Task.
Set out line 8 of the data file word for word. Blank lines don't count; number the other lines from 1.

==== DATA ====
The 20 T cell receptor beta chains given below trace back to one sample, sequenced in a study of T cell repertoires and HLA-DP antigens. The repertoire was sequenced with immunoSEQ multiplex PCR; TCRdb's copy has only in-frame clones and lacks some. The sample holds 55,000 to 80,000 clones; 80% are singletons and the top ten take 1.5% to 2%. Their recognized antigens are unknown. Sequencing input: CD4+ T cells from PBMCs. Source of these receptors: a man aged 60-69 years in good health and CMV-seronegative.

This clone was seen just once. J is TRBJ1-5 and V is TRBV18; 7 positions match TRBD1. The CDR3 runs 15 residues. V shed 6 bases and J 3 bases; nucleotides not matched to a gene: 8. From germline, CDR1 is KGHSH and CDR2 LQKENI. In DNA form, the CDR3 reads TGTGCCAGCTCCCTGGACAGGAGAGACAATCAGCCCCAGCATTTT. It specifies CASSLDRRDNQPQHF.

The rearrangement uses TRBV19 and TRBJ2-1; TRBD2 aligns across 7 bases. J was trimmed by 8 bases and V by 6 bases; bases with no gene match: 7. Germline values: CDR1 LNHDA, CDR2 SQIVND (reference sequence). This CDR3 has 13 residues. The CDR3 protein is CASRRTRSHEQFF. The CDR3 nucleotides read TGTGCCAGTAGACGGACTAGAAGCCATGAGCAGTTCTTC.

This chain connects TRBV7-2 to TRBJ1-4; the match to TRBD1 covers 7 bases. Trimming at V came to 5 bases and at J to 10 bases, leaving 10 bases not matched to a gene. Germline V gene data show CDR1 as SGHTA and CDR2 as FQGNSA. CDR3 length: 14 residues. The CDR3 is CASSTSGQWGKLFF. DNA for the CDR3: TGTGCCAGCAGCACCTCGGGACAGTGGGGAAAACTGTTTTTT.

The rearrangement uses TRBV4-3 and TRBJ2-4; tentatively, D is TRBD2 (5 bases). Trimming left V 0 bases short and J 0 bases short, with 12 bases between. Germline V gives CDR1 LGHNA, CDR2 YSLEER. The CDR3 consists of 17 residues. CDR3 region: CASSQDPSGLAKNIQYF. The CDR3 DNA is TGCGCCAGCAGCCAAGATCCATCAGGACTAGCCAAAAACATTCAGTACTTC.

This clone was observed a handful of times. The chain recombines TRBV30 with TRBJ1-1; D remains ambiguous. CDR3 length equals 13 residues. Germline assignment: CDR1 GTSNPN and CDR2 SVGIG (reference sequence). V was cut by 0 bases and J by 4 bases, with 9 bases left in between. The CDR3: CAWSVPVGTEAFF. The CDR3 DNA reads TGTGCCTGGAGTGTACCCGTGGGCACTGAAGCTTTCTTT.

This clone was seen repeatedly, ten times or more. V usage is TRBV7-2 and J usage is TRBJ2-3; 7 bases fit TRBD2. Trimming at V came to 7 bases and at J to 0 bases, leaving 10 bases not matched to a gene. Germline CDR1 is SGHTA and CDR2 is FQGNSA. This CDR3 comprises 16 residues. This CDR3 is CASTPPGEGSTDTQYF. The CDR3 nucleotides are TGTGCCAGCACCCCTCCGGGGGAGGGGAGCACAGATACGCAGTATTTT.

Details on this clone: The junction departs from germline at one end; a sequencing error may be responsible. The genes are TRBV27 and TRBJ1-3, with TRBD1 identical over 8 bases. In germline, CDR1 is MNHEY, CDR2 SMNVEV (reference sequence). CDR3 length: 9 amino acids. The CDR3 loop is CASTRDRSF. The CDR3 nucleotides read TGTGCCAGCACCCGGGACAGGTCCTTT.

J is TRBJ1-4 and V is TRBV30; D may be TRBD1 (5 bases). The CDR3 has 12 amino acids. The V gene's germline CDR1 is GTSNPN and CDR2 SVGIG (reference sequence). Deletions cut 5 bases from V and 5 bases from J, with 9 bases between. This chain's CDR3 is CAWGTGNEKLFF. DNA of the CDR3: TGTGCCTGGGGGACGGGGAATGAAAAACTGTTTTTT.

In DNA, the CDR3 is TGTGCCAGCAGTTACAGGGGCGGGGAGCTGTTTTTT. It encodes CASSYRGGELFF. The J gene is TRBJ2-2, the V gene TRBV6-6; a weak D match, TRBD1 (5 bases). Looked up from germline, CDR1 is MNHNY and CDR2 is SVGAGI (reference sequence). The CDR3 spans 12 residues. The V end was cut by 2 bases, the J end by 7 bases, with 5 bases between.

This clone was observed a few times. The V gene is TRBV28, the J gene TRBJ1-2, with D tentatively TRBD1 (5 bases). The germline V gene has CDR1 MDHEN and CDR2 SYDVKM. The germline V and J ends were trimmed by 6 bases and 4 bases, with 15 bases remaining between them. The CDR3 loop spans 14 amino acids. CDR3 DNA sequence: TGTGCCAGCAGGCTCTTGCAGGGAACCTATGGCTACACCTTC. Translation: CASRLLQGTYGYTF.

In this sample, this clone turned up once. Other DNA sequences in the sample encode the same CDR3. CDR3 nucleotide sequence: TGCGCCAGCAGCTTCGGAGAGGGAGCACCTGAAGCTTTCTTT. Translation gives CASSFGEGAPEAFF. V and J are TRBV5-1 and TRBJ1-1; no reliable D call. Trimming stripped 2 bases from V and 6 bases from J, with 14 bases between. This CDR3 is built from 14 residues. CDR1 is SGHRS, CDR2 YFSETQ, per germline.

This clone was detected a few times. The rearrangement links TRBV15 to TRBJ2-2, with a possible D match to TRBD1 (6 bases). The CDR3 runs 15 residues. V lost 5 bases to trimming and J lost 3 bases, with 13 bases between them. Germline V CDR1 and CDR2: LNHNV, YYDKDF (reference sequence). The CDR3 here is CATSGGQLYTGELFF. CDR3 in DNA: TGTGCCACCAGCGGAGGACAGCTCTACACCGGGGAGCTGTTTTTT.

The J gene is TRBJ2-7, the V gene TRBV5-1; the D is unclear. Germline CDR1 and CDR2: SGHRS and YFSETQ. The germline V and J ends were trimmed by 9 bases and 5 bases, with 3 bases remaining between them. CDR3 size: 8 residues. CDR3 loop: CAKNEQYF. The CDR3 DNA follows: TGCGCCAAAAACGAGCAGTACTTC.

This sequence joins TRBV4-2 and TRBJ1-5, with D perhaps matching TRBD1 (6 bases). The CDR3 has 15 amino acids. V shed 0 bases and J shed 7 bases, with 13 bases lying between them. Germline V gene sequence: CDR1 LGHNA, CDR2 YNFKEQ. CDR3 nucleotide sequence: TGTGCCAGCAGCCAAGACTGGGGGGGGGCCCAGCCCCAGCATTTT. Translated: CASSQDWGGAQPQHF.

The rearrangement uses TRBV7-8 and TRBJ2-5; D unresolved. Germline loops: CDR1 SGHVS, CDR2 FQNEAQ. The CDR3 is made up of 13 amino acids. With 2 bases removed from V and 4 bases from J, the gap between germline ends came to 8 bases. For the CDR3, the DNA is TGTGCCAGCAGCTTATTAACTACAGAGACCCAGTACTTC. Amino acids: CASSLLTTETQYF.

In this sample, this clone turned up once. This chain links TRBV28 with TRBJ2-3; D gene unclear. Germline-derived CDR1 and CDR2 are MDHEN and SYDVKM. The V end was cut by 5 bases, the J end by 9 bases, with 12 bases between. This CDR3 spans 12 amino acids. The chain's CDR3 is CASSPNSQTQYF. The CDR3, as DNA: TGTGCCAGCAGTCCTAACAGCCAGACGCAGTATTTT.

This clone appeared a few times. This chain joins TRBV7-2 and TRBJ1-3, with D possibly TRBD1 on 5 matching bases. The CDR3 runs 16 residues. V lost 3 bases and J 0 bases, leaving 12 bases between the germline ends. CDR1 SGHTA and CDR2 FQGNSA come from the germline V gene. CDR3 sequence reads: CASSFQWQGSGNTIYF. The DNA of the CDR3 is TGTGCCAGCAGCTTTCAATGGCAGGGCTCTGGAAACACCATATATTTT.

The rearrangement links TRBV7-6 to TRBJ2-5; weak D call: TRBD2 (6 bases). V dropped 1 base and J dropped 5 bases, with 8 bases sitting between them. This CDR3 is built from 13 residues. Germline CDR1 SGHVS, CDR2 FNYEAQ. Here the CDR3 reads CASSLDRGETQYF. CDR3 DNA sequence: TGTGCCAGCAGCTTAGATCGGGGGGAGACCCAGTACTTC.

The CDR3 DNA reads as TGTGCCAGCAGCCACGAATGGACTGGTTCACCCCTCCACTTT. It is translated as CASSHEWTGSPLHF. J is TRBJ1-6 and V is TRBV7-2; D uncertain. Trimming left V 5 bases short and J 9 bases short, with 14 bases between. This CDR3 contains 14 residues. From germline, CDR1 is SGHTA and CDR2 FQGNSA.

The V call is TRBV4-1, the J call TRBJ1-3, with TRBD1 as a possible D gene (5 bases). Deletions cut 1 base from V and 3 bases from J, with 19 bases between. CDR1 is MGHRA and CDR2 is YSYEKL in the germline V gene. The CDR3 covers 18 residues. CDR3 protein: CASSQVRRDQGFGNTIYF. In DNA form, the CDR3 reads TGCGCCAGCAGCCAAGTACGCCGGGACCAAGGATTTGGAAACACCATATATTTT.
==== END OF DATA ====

Details on this clone: The junction departs from germline at one end; a sequencing error may be responsible. The genes are TRBV27 and TRBJ1-3, with TRBD1 identical over 8 bases. In germline, CDR1 is MNHEY, CDR2 SMNVEV (reference sequence). CDR3 length: 9 amino acids. The CDR3 loop is CASTRDRSF. The CDR3 nucleotides read TGTGCCAGCACCCGGGACAGGTCCTTT.